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Microsoft asks Google to take down

Corporations are too busy these days to sniff out copyright infringement, but sometimes bots make mistakes. 


Miles Klee


Posted on Jul 30, 2013   Updated on Jun 1, 2021, 10:25 am CDT

Corporations are too busy these days to sniff out copyright infringement. Many rely upon automated systems to generate Digital Millennium Copyright Act (DMCA) takedown requests. Microsoft, for example, uses LeakID, which resulted in a delightful faux pas: It tried to censor itself.

The offending links listed in the complaint direct to the official, encompassing various French-language product and technical support pages. So the company was right to be suspicious: They have Microsoft in France? Microsoft offers technical support? It all sounds pretty fishy on this end.

Google, however, is not so much on autopilot, and sadly did not zap the URLs. Microsoft was not forced to learn a hard lesson about outsourcing. But if they continue to use LeakID, they just might. (A similar error almost resulted in HBO taking out in February.)

As TechDirt reported, the company that manages the vast majority of Microsoft’s DMCA business is about as reliable as a monkey with a shotgun. Among its many bizarre takedown requests (which sometimes inaccurately list LeakID as a copyright holder) was a complaint against a blogger who uploaded a 28-page PDF about chess… that he wrote himself.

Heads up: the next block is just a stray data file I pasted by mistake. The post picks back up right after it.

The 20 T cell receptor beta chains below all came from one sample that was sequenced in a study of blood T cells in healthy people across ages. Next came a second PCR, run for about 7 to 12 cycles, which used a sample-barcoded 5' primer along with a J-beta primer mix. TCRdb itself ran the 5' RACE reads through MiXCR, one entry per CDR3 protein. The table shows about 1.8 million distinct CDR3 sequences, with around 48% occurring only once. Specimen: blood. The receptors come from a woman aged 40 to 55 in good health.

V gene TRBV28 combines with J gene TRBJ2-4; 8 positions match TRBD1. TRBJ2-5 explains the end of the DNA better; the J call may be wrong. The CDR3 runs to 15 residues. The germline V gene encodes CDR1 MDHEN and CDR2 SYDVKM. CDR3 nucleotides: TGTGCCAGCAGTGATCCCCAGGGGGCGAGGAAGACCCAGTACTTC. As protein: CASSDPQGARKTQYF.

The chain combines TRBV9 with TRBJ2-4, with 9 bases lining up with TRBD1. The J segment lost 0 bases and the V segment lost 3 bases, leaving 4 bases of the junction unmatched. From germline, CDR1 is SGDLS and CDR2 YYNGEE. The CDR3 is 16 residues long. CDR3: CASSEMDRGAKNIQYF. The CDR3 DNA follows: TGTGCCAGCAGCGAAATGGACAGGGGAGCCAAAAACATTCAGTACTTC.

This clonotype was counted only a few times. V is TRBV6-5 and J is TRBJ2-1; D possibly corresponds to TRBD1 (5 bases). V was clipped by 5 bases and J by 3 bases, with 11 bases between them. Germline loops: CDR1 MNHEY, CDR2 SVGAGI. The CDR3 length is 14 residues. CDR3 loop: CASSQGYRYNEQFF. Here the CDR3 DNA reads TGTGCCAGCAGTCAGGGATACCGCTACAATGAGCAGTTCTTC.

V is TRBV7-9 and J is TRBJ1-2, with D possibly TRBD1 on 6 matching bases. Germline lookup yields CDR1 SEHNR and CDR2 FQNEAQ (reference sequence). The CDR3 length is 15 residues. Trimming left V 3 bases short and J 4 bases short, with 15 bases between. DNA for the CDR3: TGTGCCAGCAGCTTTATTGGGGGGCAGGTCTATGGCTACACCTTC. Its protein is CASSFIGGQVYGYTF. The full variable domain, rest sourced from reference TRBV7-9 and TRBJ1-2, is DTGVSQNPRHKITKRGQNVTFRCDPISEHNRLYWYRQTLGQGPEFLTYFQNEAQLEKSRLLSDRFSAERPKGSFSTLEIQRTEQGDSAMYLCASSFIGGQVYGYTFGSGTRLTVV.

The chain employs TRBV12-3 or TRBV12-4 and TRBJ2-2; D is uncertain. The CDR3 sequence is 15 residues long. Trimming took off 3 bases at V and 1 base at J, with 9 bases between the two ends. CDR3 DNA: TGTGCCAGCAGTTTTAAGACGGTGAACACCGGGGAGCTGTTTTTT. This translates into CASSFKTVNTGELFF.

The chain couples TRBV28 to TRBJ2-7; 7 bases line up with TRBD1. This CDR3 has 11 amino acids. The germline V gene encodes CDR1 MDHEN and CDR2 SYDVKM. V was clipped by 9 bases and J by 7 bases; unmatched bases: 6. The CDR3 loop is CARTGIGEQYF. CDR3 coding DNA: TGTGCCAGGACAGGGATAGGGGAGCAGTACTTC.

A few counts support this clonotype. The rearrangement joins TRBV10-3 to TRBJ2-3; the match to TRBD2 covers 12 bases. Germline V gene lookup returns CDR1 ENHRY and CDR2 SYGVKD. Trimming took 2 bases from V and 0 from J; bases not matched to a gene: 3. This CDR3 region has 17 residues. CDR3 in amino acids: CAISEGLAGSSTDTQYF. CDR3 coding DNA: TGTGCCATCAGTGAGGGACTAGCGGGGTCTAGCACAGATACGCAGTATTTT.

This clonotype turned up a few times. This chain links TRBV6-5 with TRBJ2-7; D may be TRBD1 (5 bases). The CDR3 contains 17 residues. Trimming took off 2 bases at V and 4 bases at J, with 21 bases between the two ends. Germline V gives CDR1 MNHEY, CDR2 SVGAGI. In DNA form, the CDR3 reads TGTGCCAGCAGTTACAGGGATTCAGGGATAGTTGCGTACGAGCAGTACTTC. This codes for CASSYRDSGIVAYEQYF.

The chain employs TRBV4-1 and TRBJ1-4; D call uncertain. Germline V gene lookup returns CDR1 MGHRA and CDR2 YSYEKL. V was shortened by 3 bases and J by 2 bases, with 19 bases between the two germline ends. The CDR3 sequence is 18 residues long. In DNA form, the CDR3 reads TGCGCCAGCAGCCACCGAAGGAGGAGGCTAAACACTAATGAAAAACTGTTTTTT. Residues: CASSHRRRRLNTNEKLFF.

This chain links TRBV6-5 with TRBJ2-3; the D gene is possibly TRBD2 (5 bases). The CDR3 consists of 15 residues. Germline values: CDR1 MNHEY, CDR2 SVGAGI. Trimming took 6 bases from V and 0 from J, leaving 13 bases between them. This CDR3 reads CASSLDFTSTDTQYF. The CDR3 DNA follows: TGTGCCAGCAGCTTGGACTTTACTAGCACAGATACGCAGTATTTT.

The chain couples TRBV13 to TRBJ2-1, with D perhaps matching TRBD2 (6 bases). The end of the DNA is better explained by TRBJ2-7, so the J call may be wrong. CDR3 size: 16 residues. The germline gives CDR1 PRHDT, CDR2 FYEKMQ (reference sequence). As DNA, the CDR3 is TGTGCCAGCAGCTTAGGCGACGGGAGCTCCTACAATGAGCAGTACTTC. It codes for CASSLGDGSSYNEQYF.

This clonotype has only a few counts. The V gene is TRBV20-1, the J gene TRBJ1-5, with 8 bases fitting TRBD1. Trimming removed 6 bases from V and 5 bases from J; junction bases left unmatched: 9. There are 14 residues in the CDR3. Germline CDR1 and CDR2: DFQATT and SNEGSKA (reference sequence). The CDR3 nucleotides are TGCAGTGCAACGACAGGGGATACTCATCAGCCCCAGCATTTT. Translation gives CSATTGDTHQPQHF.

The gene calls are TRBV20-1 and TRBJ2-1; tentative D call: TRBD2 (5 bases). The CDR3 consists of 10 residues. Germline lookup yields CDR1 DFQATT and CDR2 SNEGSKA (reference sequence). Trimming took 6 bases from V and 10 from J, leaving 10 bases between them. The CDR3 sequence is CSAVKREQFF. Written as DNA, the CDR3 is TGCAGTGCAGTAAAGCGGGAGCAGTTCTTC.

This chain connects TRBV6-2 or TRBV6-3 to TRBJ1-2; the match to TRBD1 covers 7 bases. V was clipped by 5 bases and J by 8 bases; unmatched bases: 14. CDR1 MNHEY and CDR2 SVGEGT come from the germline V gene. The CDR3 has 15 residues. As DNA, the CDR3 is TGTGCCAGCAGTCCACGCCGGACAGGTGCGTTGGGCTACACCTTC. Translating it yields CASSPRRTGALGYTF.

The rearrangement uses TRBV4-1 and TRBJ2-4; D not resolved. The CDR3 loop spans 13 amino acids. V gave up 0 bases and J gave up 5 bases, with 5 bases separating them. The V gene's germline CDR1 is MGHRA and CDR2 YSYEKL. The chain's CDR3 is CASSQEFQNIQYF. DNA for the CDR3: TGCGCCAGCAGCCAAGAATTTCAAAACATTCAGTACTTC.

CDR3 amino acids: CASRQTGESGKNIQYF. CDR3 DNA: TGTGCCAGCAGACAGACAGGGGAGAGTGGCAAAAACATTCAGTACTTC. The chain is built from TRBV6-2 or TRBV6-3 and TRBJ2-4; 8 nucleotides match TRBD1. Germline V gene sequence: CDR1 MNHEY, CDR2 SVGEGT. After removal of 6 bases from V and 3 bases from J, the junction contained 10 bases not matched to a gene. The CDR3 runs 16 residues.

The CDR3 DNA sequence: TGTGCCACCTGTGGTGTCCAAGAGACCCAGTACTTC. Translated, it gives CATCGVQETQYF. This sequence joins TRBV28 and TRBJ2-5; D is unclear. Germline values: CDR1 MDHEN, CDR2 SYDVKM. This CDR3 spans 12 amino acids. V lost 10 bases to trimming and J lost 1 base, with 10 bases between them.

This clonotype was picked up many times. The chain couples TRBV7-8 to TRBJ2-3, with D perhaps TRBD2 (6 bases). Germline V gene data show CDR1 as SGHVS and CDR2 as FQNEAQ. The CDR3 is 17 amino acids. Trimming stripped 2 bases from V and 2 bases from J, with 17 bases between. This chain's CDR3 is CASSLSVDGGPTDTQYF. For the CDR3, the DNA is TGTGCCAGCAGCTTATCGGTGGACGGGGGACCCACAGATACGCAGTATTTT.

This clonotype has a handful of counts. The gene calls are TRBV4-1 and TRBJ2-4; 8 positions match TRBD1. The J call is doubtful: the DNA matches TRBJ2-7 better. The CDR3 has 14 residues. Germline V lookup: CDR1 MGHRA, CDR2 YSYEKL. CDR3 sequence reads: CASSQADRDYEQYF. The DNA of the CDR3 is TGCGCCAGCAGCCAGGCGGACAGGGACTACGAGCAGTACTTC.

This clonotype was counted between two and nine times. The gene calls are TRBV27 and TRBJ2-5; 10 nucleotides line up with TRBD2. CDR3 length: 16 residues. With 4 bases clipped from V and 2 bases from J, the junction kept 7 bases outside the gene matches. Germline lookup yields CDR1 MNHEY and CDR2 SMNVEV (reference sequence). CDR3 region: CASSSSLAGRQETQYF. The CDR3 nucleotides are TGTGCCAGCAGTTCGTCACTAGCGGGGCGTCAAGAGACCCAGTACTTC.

The bare-bones LeakID site doesn’t offer much in the way of information; it’s littered with strange non-sentences: “Our team works daily way to the study of the means and the spread of online piracy,” the About page reads. The placeholder text that TechDirt found standing in for the company’s privacy policy is gone. Now there’s not even the pretense of such a standard. A section titled “LeakID Solutions” notes:

Monitor p2p networks, topsites, blogs, forums, warez group,video plateforms to detect piracy as soon as possible.

24/24 7 days a week, our systems provide effective detection and implementation of content protection solution just after the first leak alert … even the weekend

We working also on chinese, japan  and russian languages

LeakID might want to nail down English first.

H/T TorrentFreak | Photo via

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*First Published: Jul 30, 2013, 11:45 am CDT